- They lack proper accreditation. (See our article on the topic for more details)
- Employers do not value the curriculum covered in their courses.
Unfortunately, too many students from for-profits end up deep in debt with a worthless degree, with little or no recourse against the schools that scammed them. Non-profit schools, on the other hand, are held to far higher standards and feature excellent student services to make sure you not only graduate, but are also able to find a good job once you graduate.
Fudging the 90/10 rule
In 1992, Congress approved a bill known as the ‘90/10 rule.’ The rule says that, if a for-profit school wants to be eligible to receive federal assistance, at least 10% of their revenue has to come from private tuition dollars. In other words, they can’t stay open by relying solely on government-funded students (through grants, financial aid, etc.).
But many have found a loophole: the G.I. Bill is technically counted as private funds. By targeting veterans for enrollment, for-profit universities can now make money entirely through government programs. That’s why they need military servicemen—already flush with pre-paid education funding—so desperately. It’s the main reason why they see you as a “dollar sign in uniform.”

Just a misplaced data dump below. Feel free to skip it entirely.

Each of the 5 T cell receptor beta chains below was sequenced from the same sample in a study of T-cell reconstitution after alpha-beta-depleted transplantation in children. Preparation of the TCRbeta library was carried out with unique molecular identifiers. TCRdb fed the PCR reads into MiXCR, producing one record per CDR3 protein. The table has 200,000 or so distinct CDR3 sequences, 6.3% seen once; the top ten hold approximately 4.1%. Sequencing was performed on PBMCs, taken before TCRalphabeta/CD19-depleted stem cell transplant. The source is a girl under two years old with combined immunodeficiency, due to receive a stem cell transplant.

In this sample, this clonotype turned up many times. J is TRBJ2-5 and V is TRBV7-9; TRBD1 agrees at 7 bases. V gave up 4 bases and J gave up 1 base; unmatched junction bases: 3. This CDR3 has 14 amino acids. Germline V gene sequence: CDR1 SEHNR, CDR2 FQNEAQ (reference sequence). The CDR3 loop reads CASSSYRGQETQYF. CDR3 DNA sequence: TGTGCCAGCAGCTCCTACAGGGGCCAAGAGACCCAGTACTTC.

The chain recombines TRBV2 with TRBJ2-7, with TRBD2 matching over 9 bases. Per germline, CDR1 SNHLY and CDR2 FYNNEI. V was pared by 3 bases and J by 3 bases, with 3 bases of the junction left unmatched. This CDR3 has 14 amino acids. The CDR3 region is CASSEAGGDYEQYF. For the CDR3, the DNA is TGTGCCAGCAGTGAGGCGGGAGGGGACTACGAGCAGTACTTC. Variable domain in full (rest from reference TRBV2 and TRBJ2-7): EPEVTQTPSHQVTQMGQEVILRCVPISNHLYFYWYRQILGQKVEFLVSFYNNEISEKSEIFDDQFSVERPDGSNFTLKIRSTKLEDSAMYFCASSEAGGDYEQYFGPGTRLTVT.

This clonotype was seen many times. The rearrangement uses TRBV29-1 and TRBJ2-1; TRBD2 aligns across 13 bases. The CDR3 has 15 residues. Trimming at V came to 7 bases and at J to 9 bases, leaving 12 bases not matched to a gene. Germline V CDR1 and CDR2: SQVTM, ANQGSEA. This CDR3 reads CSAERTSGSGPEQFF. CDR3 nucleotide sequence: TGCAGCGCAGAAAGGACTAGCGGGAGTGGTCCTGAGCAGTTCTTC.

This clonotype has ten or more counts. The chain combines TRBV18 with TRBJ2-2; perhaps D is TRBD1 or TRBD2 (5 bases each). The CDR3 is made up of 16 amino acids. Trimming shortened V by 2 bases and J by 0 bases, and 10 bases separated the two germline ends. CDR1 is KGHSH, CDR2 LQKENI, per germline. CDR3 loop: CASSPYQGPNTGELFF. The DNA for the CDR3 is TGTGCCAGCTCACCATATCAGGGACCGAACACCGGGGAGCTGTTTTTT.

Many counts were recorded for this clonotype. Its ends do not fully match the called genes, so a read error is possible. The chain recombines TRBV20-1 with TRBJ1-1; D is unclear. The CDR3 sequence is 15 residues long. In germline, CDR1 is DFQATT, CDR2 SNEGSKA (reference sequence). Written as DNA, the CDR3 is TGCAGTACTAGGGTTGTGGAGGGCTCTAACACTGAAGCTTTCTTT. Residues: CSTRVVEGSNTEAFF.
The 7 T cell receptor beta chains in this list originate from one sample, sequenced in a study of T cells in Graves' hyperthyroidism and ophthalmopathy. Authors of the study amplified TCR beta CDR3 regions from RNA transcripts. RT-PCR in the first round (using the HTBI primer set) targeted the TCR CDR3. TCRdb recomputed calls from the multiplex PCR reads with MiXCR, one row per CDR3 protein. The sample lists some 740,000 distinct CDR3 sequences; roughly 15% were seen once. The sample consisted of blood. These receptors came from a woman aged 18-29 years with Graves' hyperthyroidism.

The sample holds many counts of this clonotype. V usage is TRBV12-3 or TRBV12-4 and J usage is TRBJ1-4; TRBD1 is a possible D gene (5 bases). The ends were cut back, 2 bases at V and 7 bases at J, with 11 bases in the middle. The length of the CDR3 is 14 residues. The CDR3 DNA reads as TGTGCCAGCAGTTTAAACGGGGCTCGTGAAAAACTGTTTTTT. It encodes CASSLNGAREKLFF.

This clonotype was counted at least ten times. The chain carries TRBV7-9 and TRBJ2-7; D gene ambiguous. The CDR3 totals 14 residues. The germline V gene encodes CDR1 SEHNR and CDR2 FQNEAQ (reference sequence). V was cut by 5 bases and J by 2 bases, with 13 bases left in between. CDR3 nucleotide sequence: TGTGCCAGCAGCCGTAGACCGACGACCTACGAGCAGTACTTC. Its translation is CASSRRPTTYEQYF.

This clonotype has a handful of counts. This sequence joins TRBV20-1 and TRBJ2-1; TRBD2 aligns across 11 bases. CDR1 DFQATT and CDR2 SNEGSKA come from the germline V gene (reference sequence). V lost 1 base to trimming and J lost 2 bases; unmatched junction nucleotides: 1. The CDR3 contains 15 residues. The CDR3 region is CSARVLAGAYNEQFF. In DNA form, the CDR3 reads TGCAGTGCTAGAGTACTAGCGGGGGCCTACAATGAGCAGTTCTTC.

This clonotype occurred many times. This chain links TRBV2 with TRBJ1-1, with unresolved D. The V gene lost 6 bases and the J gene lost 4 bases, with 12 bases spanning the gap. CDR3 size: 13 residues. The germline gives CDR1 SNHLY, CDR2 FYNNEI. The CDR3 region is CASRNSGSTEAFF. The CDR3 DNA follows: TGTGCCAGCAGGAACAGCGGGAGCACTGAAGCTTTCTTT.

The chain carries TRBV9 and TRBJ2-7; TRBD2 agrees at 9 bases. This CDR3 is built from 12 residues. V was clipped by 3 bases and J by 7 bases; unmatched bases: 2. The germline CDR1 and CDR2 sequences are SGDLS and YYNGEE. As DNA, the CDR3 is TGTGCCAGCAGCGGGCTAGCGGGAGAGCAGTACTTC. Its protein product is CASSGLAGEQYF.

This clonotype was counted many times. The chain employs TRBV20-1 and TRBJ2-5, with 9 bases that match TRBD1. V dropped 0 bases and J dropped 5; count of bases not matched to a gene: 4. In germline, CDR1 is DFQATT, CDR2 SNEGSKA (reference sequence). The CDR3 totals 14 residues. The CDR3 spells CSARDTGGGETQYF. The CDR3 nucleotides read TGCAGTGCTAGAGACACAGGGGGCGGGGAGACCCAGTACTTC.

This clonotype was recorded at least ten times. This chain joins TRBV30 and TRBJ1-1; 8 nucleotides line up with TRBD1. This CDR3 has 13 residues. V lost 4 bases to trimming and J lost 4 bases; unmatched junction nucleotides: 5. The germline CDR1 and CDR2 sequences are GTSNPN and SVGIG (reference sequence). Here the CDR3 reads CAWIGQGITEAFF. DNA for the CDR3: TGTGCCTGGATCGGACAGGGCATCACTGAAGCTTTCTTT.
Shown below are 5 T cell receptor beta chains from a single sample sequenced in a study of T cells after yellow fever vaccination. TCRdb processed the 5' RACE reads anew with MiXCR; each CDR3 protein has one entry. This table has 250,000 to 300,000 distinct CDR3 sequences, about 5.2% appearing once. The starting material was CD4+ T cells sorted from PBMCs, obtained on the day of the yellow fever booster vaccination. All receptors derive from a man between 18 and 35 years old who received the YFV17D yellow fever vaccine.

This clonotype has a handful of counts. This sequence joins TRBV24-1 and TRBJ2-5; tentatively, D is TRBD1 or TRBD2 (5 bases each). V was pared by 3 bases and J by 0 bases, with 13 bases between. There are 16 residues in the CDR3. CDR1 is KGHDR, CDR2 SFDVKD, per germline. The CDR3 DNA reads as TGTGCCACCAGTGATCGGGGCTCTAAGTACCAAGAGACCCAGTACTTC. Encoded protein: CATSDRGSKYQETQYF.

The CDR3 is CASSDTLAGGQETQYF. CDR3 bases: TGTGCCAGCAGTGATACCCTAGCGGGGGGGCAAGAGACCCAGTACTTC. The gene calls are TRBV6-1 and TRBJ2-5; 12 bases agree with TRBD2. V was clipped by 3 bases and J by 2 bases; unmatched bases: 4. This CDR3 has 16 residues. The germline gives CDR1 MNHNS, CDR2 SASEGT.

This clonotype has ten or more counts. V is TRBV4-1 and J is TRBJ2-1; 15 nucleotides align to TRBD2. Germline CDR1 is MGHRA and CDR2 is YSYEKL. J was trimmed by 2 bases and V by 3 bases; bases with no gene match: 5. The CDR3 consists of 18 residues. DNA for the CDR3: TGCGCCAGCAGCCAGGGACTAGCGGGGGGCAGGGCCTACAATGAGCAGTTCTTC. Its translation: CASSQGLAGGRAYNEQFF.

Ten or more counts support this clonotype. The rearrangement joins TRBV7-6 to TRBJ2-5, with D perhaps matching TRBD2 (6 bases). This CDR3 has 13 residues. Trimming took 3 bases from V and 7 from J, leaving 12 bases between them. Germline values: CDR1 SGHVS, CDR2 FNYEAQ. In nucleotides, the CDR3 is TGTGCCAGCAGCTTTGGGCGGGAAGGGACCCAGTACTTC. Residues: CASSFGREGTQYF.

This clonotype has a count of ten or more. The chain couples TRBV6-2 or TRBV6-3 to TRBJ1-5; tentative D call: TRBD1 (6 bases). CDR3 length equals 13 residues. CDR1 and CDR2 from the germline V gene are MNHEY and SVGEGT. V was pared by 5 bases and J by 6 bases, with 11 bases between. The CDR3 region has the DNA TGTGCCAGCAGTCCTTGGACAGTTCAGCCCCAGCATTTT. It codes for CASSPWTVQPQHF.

Resources That Can Help
Luckily for veterans, Uncle Sam has your back. There are official sites from the VA designed to help you navigate the process of claiming your benefits and using them at the school of your choice. The many tools include a G.I. Bill Comparison Tool as well information on affordability, foreign schools, questions to ask your school, and much more.
We’ve got your back too. Here at Abound: Finish College, we have an easy-to-use list of non-profit schools that meet our high standards of excellence and reputation and have the best programs in the country tailored to adult students like yourself. We also have some great advice to help you navigate the ins and outs of the college experience.
Whatever you choose, we hope this helps you avoid some of the sneakier scams out there along your path to academic success. Good luck!
More Helpful Resources:
Going Back to School as a Military Veteran
How Can I Tell if a Degree Program is Legitimate or a Scam?
Beating the Confidence Gap and Earning Your Degree